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Chapter Eight Ethical Issues in International Business. Ethical Theory and Business, 6 th Edition Tom L. Beauchamp & Norman E. Bowie. Objectives. After studying this chapter the student should be able to:

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chapter eight ethical issues in international business

Chapter EightEthical Issues in International Business

Ethical Theory and Business, 6th Edition

Tom L. Beauchamp & Norman E. Bowie

  • After studying this chapter the student should be able to:
    • Describe problems encountered by multinational corporations when conducting business with other countries.
    • Contrast the transcendental normative environment and the group normative environment.
    • Analyze the ethical issues of the Japanese business community.
  • Discuss the concept of reciprocity as it applies to the Chinese culture.
  • Explain the guidelines for conducting business with Chinese businesspeople.
  • Contrast gift giving, bribery, and corruption.
  • Define the term sweatshop.
  • Discuss the development of the campus anti-sweatshop movement.
  • Discuss possible standards for appropriate wages and labor standards in international sweatshops.
  • Discuss the potential economic problems that may occur if current sweatshop practices are changed.
  • Multinational Corporations
  • Bribery
  • Sweatshops


norman bowie
Norman Bowie
  • “Relativism and the Moral Obligations of Multinational Corporations”
  • General multinational corporation obligations
  • Distinctive obligations
  • Relativism
  • Morality of the marketplace
daryl koehn
Daryl Koehn
  • “What Can Eastern Philosophy Teach Us About Business Ethics?”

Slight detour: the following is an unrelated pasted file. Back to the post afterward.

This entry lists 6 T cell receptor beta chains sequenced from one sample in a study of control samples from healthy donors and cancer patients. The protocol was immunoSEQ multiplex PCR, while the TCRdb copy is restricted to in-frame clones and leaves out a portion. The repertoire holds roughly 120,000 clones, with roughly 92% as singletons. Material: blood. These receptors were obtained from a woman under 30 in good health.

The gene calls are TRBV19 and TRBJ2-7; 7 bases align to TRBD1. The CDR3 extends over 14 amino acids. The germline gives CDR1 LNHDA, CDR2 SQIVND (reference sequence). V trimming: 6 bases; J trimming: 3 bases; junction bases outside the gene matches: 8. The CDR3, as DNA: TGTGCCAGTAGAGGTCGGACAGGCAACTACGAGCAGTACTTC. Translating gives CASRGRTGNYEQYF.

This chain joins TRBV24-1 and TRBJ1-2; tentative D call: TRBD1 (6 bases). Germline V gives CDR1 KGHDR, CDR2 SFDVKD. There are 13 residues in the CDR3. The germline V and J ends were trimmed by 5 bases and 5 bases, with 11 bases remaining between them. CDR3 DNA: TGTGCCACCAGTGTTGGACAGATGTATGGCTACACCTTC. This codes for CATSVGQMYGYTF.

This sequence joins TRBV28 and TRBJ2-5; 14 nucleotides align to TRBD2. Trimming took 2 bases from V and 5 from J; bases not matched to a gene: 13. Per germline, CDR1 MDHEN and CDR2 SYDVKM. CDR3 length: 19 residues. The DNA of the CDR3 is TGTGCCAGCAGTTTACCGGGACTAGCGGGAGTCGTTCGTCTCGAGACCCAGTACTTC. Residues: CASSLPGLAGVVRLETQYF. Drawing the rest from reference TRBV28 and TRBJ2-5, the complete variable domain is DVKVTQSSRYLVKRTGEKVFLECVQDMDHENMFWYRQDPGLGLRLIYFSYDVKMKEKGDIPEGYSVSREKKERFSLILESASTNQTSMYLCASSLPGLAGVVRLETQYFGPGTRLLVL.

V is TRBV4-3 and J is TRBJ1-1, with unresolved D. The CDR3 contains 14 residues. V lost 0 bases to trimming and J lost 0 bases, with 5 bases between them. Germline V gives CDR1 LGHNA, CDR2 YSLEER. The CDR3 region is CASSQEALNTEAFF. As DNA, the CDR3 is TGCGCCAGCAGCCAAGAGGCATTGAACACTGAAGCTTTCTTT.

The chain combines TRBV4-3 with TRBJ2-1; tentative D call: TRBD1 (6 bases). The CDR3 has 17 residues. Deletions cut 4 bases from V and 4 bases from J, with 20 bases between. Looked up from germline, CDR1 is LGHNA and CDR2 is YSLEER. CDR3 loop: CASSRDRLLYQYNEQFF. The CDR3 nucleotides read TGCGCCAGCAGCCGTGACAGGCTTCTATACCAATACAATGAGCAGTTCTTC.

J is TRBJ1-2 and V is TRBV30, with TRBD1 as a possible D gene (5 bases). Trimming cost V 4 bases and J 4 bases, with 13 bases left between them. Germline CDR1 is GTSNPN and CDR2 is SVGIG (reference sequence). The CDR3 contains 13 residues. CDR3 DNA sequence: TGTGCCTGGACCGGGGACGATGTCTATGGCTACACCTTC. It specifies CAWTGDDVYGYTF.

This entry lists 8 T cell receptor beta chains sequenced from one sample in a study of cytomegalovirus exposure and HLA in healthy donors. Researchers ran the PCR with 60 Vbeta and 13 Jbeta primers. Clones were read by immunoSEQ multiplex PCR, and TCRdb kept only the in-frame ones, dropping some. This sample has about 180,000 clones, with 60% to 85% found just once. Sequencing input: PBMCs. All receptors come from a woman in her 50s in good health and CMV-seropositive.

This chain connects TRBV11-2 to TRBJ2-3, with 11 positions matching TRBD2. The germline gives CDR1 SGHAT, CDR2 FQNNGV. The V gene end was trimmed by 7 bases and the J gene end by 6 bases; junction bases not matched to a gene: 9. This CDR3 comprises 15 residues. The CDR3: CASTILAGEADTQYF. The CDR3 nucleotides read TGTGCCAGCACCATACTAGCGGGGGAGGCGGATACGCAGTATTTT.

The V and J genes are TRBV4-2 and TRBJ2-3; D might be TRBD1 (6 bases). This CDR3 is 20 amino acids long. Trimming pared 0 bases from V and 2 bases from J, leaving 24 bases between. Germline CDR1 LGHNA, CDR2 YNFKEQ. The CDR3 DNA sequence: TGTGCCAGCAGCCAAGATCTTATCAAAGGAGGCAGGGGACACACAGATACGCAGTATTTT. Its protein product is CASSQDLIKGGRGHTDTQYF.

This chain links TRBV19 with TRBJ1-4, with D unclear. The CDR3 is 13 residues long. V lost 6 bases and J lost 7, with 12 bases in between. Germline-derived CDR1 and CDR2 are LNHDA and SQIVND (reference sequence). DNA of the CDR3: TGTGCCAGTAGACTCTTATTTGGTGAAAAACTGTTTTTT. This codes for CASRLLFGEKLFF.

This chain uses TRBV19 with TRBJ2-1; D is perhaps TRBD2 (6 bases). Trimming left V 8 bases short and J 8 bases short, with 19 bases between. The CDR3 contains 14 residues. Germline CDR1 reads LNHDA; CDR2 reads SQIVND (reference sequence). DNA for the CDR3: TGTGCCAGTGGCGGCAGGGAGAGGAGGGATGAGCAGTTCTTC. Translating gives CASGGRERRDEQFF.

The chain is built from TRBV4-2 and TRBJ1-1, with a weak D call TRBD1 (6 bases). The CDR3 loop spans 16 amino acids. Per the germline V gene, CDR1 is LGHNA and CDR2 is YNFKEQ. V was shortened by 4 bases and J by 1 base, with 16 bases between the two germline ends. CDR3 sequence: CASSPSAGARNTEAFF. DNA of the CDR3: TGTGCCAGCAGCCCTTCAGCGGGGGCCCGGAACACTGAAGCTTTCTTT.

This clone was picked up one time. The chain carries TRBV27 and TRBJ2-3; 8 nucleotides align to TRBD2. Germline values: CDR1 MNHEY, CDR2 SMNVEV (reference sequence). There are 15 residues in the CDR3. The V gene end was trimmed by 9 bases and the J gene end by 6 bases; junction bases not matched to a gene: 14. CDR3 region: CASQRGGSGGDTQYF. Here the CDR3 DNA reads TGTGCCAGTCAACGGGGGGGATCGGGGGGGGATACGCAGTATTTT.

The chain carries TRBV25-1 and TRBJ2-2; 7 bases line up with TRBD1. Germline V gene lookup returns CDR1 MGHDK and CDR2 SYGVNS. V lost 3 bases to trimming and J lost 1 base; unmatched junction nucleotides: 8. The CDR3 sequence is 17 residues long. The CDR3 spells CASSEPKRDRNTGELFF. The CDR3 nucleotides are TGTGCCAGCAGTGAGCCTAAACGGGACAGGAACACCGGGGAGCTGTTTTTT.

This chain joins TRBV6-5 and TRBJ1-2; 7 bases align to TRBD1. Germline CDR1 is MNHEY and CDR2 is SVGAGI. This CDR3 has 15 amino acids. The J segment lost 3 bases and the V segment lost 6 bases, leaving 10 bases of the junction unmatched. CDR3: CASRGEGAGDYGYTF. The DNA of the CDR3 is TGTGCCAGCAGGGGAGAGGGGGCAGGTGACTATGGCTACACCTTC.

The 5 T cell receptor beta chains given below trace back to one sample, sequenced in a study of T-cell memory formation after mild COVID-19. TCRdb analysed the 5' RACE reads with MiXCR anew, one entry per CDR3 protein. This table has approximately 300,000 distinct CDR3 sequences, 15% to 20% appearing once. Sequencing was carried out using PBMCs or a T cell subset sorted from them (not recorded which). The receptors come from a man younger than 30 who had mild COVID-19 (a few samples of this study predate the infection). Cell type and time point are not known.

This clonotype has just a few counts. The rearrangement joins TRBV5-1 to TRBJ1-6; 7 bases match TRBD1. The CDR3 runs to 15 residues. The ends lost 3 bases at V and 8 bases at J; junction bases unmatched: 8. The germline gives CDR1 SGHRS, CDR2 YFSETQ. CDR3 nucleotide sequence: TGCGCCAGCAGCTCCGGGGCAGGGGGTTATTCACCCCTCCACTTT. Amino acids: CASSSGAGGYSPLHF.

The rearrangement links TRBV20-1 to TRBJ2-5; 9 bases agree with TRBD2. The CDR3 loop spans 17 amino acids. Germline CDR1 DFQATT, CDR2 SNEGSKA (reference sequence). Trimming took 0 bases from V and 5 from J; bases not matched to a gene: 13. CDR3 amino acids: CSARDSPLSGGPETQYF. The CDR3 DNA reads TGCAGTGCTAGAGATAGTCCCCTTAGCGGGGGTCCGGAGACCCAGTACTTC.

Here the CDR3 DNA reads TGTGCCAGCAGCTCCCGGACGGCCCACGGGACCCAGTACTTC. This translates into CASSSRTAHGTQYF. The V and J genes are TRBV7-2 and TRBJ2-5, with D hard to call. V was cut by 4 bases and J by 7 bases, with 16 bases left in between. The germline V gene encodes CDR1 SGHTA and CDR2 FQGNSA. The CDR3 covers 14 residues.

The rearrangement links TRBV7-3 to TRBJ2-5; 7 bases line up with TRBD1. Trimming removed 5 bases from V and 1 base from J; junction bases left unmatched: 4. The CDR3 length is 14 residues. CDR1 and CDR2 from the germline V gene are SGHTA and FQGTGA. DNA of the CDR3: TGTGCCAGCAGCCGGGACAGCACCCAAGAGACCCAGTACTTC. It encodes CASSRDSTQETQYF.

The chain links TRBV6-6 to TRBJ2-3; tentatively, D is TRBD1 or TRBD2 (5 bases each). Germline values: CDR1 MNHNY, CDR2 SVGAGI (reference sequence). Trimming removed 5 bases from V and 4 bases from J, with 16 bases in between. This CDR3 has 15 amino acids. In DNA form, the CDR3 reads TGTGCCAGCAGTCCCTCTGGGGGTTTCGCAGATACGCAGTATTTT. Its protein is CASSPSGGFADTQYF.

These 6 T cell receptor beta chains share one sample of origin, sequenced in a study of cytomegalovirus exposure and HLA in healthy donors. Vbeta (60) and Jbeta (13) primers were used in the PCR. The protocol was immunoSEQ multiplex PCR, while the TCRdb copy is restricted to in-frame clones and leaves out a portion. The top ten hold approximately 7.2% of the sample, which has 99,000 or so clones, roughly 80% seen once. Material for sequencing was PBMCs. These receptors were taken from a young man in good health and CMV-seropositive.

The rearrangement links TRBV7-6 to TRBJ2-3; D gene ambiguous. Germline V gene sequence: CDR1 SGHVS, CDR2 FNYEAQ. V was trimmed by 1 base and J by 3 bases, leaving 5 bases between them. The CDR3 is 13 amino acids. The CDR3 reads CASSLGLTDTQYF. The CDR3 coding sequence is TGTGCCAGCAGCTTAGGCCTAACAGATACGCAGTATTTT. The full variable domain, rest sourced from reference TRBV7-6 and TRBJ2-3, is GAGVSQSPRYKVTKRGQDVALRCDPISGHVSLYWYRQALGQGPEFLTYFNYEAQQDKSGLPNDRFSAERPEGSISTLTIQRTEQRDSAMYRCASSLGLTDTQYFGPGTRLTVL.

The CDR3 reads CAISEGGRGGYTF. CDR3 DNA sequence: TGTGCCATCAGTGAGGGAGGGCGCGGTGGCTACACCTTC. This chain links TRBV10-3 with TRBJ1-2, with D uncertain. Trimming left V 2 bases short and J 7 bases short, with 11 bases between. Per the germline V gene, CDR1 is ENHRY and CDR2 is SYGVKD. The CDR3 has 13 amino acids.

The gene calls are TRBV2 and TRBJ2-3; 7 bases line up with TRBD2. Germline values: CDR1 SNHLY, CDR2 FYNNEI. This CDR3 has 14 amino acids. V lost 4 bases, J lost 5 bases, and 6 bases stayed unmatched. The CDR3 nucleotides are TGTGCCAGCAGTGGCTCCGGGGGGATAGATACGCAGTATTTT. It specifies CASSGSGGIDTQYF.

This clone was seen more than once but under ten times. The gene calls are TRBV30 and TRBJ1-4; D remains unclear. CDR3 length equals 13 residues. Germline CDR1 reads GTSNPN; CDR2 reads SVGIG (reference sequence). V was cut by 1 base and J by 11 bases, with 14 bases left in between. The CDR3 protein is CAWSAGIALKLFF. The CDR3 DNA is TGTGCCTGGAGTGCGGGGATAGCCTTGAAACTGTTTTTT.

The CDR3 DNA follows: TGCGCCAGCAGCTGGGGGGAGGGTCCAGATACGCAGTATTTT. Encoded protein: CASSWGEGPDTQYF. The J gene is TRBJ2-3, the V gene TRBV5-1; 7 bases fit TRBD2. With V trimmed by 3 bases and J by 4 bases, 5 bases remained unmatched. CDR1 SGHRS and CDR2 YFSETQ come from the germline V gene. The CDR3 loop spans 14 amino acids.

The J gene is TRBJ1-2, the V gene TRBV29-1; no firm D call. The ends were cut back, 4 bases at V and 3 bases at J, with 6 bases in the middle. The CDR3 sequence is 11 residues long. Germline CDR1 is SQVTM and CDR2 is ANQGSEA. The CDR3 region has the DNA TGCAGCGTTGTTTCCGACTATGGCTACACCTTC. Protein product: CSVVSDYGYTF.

• Cullen Chair of Business Ethics, University of St. Thomas in Houston
  • Do Asian values exist?
  • Watsuji Tetsuro and Confucius
    • Meaning of trust
    • Relations are for life
    • Ethics beyond rights
iwao taka
Iwao Taka
  • “Business Ethics: A Japanese View”
  • Religious dimension
    • Transcendental normative environment
      • Numen – Soul, spirit, or spiritual energy.
      • Transcendentalism – The philosophy that every phenomenon is an expression of the great life force and is ultimately connected with the numen of the universe.
    • Japanese meaning of work
    • Group normative environment
iwao taka1
Iwao Taka
  • Living between the group and individual environments
  • Social dimension
    • Concentric circles of corporations
      • Family, fellows, Japan, and world
    • Dynamics of the concentric circles
      • The individuals
      • The contextuals
    • Group environment and concentric circles
iwao taka2
Iwao Taka
  • Japanese recognition of the American business community
    • Job description and the transcendental logic
    • Employees’ interest and the group logic
    • Claims against the Japanese market and the concentric circles’ ethics
iwao taka3
Iwao Taka
  • Ethical Issues of the Japanese business community
    • Discrimination and transcendental logic
      • Transcendental logic has favored the male society.
      • Transcendental logic has been used to accuse certain workers of laziness.
    • Employees’ dependency and the group logic
    • Exclusiveness of the concentric circles
patricia h werhane
Patricia H. Werhane